Six Pressing Issues in Asia and How We’re Adapting Our Approach to Address Them
September 6, 2016
Today, 60 percent of the world’s population lives in Asia – with 40 percent concentrated in China and India alone – and the region will continue to host the majority of the world’s population through 2050. Over the past two decades, economic growth has helped lift hundreds of millions of people out of poverty, and 56 percent of developing Asia’s population is now classified as middle class.
At the same time, Asia’s dramatic economic growth and technological progress mask daunting development challenges. Left unaddressed, these challenges jeopardize Asia’s gains and undermine its future prospects. Asia is at a critical juncture in determining its future, and where the dramatic economic, political, and social changes taking place will lead the region. A changing Asia presents new and different opportunities for the mission and work of The Asia Foundation, an institution adept at navigating the region’s political context for reform and development. Throughout our 60-year history, we have been successful in nurturing innovative leaders, building effective institutions, and advancing path-breaking reforms across Asia.
To ensure that our future priorities continue to create positive and transformative impact for individuals, communities, and the region, we conducted a comprehensive strategic planning process over the past year. Together, we designed a “TAF2020” Strategic Plan to identify and address the critical issues facing Asia over the coming five years. Our strategy draws from our analysis of key trends in the Asia-Pacific region, the changing donor landscape, and consultations with a diverse range of stakeholders, including program sponsors, Foundation staff members and trustees, and local partners across Asia. The TAF2020 exercise highlighted six important ways in which Asia is changing, and where we need to apply all of our resources, analytical skills, partnership building, and mobilization efforts in the immediate future.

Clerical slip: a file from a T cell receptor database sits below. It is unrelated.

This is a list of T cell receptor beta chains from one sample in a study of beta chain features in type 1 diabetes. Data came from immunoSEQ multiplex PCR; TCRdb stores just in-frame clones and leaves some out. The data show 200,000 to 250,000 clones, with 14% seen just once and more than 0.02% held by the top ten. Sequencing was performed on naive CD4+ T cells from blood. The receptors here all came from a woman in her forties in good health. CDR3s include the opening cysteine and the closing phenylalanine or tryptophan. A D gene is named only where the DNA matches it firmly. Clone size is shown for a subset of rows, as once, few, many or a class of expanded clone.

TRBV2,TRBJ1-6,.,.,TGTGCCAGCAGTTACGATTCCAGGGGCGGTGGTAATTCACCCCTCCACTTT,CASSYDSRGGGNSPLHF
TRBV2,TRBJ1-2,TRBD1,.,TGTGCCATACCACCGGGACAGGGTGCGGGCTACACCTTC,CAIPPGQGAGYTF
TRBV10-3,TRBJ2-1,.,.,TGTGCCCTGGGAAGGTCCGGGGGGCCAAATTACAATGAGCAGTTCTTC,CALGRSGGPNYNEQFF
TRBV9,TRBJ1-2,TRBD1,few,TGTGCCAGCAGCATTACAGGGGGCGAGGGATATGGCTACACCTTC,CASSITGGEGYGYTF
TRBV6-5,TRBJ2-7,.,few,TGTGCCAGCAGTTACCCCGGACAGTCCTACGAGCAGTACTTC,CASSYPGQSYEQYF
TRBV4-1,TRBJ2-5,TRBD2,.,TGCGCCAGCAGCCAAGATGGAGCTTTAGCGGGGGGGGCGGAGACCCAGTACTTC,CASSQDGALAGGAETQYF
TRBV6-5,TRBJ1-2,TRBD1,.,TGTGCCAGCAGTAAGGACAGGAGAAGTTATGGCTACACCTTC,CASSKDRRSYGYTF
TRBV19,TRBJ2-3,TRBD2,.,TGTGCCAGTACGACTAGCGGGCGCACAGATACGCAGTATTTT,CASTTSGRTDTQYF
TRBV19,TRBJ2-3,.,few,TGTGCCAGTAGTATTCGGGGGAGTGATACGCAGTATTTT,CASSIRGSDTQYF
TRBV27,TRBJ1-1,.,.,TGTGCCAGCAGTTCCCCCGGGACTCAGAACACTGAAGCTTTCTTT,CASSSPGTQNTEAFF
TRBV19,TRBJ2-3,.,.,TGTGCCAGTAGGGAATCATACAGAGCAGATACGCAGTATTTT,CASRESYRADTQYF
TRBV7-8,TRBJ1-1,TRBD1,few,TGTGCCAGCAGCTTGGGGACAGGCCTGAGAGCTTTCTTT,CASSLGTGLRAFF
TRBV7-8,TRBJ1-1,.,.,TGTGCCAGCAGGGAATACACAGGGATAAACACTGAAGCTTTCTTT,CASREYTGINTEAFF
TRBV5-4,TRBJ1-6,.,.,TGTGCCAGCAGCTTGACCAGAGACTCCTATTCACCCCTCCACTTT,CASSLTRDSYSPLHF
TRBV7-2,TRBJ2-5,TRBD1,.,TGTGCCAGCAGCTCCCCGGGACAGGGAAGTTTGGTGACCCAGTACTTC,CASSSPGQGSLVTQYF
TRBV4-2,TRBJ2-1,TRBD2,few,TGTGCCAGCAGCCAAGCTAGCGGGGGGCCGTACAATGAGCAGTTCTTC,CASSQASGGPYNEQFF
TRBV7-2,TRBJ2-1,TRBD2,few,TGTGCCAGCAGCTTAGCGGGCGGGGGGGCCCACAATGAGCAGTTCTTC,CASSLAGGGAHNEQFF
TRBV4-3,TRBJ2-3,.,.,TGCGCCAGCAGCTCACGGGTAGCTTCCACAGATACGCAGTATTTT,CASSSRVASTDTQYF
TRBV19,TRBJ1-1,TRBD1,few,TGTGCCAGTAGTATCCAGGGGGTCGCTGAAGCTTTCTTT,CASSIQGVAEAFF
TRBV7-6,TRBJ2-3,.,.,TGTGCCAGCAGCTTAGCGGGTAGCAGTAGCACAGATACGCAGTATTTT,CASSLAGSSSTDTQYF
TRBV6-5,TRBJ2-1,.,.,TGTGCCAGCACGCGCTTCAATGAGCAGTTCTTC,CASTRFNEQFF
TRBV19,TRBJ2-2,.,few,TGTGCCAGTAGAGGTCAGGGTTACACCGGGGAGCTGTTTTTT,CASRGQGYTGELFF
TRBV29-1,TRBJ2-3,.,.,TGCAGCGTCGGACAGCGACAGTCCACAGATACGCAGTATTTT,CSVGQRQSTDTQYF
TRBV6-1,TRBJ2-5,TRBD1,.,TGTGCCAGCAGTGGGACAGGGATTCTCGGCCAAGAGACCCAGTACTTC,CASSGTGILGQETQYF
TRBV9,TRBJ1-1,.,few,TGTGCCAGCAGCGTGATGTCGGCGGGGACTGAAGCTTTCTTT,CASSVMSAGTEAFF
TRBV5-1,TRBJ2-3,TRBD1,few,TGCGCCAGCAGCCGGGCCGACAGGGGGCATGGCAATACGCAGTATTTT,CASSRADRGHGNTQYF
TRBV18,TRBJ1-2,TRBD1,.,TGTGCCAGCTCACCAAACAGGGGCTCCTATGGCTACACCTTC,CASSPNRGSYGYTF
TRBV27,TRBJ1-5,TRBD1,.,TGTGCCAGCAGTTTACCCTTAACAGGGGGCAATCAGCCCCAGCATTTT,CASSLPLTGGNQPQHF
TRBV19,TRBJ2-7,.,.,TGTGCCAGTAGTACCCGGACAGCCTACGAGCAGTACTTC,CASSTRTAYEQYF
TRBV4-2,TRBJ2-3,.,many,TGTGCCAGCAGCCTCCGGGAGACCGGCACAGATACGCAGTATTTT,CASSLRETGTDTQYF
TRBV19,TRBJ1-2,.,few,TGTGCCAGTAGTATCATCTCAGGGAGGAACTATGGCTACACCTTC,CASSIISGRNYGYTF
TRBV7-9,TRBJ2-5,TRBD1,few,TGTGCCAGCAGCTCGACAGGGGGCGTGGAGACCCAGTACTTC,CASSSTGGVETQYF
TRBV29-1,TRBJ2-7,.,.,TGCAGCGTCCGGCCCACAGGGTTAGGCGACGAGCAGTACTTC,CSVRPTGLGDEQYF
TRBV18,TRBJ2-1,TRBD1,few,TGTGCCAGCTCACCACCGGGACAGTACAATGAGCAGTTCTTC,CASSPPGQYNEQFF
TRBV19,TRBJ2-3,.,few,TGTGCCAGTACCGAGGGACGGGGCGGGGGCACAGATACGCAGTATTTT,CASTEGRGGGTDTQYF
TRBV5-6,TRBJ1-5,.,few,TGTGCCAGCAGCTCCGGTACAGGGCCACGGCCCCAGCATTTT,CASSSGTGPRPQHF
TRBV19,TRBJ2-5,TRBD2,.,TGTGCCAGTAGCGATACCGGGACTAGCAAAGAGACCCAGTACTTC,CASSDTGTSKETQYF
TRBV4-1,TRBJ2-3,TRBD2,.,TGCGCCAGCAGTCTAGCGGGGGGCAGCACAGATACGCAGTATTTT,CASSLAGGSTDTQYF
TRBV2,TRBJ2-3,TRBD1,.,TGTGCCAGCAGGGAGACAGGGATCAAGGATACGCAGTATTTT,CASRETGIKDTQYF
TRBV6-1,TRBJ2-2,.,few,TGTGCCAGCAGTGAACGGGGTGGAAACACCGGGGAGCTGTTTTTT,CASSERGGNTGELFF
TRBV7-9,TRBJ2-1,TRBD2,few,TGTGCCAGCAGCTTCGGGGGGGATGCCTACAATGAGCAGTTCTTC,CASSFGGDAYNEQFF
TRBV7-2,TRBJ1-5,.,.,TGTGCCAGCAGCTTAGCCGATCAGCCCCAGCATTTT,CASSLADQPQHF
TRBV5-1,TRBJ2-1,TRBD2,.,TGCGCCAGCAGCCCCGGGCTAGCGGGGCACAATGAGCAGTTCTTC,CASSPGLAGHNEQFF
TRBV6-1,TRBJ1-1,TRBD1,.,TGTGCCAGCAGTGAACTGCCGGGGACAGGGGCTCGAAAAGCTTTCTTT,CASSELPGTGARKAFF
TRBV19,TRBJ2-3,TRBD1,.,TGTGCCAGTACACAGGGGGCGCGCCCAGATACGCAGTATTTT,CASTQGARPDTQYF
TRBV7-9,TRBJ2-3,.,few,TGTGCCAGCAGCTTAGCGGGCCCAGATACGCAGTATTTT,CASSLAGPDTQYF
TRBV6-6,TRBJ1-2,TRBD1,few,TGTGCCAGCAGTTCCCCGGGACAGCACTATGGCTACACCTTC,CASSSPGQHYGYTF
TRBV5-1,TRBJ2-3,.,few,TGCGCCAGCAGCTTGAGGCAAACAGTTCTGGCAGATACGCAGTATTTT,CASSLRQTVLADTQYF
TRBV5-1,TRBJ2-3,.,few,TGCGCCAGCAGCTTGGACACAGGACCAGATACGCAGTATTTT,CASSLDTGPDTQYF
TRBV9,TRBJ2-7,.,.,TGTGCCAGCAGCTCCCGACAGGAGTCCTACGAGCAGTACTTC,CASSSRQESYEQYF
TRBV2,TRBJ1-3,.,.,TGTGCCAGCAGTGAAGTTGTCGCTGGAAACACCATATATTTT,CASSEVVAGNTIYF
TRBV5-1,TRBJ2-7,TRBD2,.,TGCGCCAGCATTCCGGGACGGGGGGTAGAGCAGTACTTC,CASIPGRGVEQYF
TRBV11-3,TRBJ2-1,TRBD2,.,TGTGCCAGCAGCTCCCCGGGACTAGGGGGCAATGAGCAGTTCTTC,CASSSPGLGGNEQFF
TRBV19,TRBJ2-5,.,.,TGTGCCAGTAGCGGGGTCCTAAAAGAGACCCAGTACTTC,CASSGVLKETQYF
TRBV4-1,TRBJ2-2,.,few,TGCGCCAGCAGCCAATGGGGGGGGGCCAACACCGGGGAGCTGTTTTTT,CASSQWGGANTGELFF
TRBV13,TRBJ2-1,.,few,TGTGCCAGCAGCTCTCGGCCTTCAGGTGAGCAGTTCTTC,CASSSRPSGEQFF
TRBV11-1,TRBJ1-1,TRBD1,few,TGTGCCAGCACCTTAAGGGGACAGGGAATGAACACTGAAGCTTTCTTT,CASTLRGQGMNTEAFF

1) Rapid Urbanization
Today, 50 percent of the Asian population lives in cities. Urbanization has critical implications for development, since cities are the locus of most social change, most of the demand for more transparent and accountable government, and the bulk of economic output. The burdens on urban governance are immense; overstretched infrastructure and services constrain economic growth, increase communal conflict, and significantly reduce the overall quality of life, especially for the poor. On top of these challenges, Asia’s bulging cities are increasingly vulnerable to environmental disasters: 51 of the 100 cities with the greatest exposure to natural hazards are in Asia.